For Immediate Release February 10, 2003
From: NZEI Te Riu Roa Media Release
Some Review Announcements Ignore Students Needs
“NZEI Te Riu Roa members are concerned that the scale and speed of the current round of school reviews has led the Minister of Education, Trevor Mallard, to make some announcements on school reorganisations that don’t make sense educationally,” says the union’s National President, Colin Tarr.
NZEI Te Riu Roa represents teachers and principals in primary, intermediate and area schools, support staff in primary and secondary schools, early childhood teachers, special education staff in primary and secondary schools and school advisers based in tertiary institutions.
“NZEI Te Riu Roa believes the Minister is moving too far too fast with his programme of reviews and reorganistions. More than 230 schools are currently going through this highly stressful and disruptive process,” says Colin Tarr.
“NZEI recognizes that the provision of schooling does need to adapt to population changes but believes the Minister is moving too far ahead of those changes in reorganising schools now, on the basis of the number of students he thinks they might have in 15 years time.”
“Questions have been raised about how statistically sound the Minister’s projected roll drop figure is. This undermines the basis for the rationalisation programme and highlights the danger of moving too far too fast.’
“Some recent school reorganisation announcements do not take into account the educational needs of the students and threaten to drive good teachers and principals away from the profession.”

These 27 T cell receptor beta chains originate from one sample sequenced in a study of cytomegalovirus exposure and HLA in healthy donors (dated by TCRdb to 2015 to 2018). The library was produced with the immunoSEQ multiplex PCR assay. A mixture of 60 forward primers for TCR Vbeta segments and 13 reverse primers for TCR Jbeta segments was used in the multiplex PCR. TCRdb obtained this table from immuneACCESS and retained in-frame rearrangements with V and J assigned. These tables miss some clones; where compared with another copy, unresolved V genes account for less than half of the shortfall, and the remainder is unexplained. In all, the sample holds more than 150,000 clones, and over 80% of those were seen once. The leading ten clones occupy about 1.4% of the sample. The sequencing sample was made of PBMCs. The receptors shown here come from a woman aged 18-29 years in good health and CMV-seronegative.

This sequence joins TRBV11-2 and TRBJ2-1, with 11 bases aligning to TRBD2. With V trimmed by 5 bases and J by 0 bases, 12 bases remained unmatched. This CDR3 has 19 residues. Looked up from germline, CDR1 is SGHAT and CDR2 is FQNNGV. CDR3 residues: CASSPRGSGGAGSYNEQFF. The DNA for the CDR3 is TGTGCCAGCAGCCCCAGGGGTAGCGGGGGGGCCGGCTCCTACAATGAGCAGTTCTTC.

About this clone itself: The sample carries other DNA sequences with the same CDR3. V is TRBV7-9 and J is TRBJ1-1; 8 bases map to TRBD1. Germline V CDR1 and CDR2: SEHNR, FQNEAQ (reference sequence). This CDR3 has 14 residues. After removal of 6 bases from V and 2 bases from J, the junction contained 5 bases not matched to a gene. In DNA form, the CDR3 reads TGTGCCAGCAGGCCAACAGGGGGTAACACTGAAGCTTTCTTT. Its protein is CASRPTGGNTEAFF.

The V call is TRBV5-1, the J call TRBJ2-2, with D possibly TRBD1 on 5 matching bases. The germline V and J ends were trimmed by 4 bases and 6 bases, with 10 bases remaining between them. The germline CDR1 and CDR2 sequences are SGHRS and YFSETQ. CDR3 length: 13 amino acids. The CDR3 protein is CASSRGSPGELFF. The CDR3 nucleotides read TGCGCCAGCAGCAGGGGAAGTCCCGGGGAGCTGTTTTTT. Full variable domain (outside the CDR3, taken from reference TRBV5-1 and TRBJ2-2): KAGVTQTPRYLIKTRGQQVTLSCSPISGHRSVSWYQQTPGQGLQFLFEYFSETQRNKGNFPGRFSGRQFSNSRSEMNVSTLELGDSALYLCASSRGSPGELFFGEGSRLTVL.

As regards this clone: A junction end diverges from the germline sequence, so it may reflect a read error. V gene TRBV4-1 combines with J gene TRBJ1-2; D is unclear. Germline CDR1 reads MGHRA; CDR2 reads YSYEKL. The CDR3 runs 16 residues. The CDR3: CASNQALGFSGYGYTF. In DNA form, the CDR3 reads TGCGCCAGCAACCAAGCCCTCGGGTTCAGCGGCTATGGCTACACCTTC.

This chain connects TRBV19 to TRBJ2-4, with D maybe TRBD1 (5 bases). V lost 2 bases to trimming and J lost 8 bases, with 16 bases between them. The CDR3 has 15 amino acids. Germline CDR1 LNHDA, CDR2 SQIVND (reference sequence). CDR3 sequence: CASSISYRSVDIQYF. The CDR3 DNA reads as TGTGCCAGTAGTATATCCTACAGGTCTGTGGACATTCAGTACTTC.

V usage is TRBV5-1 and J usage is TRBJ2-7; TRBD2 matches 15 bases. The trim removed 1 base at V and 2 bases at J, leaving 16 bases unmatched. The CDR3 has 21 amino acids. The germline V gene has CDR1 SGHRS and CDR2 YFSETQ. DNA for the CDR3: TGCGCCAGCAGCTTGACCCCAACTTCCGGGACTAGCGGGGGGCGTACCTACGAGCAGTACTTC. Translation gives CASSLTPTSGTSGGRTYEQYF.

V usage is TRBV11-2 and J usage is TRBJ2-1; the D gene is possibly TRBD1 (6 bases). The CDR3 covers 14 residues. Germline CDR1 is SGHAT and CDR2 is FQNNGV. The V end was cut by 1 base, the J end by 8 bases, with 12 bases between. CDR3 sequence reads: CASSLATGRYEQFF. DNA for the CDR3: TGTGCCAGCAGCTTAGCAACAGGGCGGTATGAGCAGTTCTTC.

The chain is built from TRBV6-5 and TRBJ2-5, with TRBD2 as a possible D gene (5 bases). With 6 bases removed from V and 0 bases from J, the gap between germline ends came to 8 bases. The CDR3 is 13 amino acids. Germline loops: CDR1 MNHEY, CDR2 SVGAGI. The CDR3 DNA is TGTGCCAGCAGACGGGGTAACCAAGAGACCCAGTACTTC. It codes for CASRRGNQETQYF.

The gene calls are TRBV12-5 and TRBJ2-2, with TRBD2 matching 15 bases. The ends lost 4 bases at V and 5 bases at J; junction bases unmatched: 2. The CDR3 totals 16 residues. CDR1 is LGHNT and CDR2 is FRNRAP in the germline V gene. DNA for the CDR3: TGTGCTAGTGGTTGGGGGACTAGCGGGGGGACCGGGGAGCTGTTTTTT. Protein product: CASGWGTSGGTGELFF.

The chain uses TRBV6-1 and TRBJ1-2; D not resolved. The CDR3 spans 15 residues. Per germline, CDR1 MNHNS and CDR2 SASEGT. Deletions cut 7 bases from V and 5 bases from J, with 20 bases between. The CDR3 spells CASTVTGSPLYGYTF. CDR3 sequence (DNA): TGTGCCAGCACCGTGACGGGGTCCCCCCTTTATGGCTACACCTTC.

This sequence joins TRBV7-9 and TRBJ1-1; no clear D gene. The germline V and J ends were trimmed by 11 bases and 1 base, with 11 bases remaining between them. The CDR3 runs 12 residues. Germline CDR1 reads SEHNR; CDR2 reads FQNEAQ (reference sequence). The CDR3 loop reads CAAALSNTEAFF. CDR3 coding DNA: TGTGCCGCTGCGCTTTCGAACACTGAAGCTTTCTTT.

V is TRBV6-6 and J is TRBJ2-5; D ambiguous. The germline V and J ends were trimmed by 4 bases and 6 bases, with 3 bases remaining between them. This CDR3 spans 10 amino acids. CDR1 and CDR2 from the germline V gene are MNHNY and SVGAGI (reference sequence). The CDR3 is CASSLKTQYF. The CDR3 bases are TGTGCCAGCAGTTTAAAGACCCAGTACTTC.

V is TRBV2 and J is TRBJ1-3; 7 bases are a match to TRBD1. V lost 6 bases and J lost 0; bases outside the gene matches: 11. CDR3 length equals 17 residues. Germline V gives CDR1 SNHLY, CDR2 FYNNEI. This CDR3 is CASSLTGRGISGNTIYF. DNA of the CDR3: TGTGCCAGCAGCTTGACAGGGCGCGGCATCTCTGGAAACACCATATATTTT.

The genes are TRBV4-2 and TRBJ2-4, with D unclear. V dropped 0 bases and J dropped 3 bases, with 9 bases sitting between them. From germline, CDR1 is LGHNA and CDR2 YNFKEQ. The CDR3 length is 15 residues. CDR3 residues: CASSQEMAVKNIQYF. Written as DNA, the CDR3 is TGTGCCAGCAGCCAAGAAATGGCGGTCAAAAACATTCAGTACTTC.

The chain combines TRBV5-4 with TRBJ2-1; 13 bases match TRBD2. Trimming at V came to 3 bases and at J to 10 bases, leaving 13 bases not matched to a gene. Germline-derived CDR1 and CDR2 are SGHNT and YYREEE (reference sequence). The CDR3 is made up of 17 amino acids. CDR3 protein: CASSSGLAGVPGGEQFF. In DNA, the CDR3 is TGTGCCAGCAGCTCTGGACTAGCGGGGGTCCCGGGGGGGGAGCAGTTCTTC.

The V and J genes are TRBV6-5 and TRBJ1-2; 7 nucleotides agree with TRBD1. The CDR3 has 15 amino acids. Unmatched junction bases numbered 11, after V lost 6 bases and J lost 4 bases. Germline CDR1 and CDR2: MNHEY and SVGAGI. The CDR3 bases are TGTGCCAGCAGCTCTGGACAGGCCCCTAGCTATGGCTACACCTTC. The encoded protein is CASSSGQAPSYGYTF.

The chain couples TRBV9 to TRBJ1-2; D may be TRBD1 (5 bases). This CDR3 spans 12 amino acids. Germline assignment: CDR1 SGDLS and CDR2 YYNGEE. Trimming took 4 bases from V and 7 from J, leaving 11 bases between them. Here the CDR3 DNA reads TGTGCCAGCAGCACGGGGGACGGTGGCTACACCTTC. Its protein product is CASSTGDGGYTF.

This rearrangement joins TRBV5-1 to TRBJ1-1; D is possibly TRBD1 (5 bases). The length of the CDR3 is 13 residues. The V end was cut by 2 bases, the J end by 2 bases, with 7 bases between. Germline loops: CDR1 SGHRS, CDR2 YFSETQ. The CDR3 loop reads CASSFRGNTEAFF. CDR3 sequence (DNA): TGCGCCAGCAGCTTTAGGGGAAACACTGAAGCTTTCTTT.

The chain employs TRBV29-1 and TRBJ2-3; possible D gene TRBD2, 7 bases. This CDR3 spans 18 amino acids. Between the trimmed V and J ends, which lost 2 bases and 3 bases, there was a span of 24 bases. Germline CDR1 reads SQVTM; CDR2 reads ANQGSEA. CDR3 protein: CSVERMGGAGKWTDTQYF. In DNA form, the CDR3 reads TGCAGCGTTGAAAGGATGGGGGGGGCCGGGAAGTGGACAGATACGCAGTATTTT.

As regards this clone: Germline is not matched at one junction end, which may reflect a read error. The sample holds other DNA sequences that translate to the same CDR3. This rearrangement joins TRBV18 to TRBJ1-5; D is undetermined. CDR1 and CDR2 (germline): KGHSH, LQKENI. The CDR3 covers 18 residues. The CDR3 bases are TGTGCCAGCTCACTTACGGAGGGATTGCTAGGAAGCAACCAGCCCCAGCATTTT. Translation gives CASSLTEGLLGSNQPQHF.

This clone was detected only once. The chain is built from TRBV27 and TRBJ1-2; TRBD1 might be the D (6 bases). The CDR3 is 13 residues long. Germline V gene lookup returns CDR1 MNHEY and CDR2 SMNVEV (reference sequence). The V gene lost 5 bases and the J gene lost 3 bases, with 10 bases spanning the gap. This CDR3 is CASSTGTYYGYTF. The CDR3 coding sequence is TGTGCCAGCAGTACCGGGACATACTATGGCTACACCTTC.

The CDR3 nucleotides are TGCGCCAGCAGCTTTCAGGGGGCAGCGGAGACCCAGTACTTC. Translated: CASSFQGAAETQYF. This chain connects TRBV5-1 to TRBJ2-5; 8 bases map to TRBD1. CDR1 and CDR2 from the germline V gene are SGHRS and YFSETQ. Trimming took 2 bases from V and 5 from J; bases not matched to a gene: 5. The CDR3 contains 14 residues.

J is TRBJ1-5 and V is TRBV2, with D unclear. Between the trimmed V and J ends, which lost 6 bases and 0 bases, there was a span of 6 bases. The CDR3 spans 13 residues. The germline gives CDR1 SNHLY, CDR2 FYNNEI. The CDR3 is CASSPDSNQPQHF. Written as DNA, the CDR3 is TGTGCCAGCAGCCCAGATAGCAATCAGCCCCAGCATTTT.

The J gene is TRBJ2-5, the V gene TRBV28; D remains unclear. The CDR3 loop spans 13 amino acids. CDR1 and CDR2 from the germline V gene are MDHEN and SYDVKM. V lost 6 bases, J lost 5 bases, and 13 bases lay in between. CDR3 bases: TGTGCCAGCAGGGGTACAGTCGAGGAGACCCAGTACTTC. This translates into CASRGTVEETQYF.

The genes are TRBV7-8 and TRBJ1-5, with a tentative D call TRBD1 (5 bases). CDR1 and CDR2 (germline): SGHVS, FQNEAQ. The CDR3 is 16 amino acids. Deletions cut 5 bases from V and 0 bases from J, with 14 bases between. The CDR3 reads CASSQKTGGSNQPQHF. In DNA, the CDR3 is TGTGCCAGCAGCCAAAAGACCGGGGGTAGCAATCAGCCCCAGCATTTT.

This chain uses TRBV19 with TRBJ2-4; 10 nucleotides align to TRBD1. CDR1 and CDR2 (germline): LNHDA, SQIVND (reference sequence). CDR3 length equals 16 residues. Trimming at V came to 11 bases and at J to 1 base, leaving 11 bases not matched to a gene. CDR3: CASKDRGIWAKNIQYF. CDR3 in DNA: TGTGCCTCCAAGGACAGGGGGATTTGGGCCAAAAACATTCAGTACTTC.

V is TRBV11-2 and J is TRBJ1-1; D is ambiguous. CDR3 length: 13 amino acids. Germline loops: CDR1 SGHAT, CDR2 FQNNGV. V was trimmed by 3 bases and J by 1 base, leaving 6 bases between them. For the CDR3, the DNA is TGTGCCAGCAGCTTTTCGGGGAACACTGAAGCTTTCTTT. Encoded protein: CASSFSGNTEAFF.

In Invercargill Mr Mallard has announced that all primary schools in the city will end at Year 6 which means 11 and 12 year olds, in Years 7 and 8, will be made to attend secondary schools. He also plans to merge the city’s two intermediate schools and only middle school with secondary schools. The Minister has also announced the closure of Timaru’s only intermediate school.
“These announcements ignore the educational needs of Year 7 and 8 students. These pre-adolescent children are at a stage in their development, in terms of the rate of growth in their physical, emotional and intellectual development, that is second only to infancy.”
“It is disturbing that the Minister is reported as saying he wanted to retain intermediate and middle schools in Invercargill, but could not do that and also retain two co-educational secondary schools.”
“This shows the proposed reorganisation is not being driven by the educational needs of the children.”
“NZEI rejects the trend that is emerging from the current reviews of using 11 and 12 year old children in Years 7 and 8 to prop up secondary schools.
“Mr Mallard should look at boosting the resources for struggling secondary schools not using 11 and 12 year old children to try and fix the problem.”
“Last night the Minister announced that he wants to close six schools in the central Northland and on the Russell Peninsula.”
“Closing those schools means all the staff lose their jobs which is hugely disruptive to children’s education.”
“That’s why NZEI policy advocates mergers
rather than closures when schools are
reorganized. That’s because when schools are merged the teachers are retained and have the opportunity to teach at the new school formed by the merger.”
“I have been involved in school mergers, as a principal in Wainuiomata, and know that if the schools had been closed rather than merged we would have lost some very good staff. Their jobs would have been axed and they would have left the area.”
“The cost to the children would have been huge as they would have lost teachers who knew their learning needs. It can take years to recover from the loss of these staff.”
“The speed and
scale at which the school review programme is being carried
means there is a risk that changes will be made to schools that are educationally unsound,” says Colin Tarr.